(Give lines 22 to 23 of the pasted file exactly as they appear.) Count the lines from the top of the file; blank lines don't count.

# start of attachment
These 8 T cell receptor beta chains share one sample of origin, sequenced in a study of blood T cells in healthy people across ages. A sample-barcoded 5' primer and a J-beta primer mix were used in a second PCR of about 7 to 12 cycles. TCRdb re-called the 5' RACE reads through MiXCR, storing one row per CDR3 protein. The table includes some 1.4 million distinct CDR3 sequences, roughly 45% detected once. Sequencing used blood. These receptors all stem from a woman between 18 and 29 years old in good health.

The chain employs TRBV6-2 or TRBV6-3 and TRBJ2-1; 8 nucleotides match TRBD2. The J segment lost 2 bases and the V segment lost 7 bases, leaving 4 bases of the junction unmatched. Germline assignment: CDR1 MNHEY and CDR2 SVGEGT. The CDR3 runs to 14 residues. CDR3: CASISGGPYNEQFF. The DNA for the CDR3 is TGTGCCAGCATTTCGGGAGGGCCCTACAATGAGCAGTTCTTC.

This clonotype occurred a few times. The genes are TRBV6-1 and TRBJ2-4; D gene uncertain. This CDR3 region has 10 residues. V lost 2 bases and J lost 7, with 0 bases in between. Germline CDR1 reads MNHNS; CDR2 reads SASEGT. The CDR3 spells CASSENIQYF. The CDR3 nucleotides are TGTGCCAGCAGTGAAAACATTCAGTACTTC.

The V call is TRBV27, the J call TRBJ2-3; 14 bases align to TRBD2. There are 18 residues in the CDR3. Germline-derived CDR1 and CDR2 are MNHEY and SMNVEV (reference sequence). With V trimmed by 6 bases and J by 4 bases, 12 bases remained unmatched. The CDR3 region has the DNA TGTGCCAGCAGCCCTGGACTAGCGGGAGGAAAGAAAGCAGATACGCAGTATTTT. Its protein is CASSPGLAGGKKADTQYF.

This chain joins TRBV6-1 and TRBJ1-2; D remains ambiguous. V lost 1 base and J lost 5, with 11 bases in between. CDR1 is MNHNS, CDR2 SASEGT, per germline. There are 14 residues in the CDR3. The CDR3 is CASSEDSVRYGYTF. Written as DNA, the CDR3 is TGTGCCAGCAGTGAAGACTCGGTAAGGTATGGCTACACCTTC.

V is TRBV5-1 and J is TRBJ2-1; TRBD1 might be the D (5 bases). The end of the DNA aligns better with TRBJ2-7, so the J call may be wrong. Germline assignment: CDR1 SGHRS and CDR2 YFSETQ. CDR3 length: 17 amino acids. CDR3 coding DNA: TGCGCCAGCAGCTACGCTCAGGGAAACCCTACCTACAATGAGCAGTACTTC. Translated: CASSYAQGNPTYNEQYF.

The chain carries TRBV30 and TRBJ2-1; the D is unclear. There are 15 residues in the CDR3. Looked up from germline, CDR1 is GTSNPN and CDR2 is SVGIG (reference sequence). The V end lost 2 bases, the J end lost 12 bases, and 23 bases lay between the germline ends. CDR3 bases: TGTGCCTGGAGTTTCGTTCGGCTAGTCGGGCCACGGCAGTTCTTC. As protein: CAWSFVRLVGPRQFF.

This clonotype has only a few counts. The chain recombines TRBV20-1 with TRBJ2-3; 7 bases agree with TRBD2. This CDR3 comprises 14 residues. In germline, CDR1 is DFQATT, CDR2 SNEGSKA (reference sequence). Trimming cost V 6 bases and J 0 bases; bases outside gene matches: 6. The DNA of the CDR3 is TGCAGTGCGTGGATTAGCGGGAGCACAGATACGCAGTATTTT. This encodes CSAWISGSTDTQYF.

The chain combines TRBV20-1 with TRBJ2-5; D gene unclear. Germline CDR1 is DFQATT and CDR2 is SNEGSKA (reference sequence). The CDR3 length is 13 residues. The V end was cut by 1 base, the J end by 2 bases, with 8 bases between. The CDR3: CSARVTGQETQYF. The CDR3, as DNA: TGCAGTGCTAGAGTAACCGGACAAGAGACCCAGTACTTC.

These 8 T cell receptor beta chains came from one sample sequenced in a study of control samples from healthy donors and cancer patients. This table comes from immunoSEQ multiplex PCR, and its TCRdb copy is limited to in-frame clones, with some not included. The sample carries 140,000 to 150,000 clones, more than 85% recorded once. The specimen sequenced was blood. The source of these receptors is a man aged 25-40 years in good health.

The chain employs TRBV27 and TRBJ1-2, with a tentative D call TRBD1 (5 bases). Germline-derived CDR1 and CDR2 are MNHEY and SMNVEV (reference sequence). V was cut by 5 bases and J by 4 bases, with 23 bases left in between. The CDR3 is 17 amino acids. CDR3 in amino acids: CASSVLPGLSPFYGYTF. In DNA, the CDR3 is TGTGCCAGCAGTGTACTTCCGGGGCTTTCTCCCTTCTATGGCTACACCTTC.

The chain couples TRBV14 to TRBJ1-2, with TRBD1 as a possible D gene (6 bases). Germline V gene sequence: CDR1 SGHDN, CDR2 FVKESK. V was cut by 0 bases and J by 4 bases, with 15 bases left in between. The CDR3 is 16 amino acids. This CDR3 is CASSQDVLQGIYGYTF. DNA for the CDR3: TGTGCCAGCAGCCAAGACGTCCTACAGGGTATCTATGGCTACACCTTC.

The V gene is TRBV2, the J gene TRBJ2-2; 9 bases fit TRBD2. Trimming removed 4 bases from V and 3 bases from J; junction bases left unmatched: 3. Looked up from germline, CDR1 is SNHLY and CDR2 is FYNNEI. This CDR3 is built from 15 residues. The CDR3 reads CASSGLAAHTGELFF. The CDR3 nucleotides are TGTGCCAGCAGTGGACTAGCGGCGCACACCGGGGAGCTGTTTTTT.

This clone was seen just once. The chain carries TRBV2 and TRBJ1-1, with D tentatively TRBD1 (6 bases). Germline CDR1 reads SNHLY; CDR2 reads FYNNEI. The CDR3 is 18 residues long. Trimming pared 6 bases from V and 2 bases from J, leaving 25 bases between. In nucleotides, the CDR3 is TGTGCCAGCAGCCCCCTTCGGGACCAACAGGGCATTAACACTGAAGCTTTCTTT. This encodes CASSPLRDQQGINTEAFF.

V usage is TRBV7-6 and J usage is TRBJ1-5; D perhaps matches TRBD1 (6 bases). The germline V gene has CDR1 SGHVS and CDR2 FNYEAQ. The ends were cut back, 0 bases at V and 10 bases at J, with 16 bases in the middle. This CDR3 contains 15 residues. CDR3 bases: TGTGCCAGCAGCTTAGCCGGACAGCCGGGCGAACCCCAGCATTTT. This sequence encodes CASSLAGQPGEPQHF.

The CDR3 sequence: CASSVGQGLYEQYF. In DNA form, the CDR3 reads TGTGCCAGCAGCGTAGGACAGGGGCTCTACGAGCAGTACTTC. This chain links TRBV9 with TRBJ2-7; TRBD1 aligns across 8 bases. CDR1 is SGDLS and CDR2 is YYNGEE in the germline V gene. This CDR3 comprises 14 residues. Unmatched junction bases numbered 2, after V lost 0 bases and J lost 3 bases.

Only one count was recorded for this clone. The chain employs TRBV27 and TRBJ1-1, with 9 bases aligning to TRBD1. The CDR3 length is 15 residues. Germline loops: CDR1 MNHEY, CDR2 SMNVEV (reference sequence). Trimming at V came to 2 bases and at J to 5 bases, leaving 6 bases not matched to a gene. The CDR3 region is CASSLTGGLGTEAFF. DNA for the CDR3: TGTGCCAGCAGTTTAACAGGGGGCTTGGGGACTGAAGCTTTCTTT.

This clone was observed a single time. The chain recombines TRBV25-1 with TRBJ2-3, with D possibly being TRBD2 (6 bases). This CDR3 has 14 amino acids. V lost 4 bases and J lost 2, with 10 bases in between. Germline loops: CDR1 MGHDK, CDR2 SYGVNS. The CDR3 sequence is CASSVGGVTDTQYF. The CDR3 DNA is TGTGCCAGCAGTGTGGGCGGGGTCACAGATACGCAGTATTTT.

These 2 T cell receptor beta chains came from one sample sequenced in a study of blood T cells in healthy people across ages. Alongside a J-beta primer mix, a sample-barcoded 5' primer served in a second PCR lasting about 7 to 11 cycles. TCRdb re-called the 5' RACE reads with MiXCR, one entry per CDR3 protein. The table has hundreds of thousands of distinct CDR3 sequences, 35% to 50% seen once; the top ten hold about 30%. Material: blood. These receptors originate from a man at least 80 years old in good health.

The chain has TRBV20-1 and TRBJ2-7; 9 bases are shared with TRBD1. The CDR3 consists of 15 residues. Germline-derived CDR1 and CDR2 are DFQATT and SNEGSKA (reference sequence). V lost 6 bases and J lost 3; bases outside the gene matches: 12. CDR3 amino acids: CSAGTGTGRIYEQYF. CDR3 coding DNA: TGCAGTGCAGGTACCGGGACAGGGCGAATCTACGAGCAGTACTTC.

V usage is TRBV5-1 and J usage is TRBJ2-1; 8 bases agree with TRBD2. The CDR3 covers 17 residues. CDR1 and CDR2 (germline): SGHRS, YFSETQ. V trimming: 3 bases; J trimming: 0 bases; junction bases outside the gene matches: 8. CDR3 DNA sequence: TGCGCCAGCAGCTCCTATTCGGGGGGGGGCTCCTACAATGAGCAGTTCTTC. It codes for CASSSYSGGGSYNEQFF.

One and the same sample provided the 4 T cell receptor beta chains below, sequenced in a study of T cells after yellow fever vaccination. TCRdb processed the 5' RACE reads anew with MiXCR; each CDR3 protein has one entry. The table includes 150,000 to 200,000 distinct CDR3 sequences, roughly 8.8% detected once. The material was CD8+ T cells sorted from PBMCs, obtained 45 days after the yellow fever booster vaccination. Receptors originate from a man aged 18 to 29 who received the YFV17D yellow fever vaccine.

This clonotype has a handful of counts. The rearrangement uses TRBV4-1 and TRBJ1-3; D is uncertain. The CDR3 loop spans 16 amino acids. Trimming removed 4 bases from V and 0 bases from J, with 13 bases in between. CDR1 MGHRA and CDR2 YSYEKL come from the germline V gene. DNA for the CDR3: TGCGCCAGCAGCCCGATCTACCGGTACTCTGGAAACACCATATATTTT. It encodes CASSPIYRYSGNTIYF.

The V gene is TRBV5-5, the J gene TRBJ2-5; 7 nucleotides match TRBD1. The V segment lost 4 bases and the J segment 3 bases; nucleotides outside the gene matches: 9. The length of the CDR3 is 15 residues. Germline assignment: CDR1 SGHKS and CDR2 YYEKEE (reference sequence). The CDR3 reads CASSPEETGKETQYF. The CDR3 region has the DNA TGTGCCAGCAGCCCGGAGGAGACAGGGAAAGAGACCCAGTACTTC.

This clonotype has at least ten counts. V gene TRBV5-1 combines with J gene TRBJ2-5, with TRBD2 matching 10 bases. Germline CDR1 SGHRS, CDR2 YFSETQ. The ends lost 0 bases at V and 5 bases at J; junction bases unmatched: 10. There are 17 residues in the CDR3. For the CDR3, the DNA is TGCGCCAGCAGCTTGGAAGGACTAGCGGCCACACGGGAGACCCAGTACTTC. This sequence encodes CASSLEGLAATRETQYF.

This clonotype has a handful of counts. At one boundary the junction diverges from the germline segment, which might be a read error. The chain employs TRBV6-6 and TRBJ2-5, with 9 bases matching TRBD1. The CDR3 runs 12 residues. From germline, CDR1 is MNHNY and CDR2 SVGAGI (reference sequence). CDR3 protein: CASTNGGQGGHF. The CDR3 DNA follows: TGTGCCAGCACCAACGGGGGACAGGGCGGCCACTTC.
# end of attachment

One and the same sample provided the 4 T cell receptor beta chains below, sequenced in a study of T cells after yellow fever vaccination. TCRdb processed the 5' RACE reads anew with MiXCR; each CDR3 protein has one entry. The table includes 150,000 to 200,000 distinct CDR3 sequences, roughly 8.8% detected once. The material was CD8+ T cells sorted from PBMCs, obtained 45 days after the yellow fever booster vaccination. Receptors originate from a man aged 18 to 29 who received the YFV17D yellow fever vaccine.

This clonotype has a handful of counts. The rearrangement uses TRBV4-1 and TRBJ1-3; D is uncertain. The CDR3 loop spans 16 amino acids. Trimming removed 4 bases from V and 0 bases from J, with 13 bases in between. CDR1 MGHRA and CDR2 YSYEKL come from the germline V gene. DNA for the CDR3: TGCGCCAGCAGCCCGATCTACCGGTACTCTGGAAACACCATATATTTT. It encodes CASSPIYRYSGNTIYF.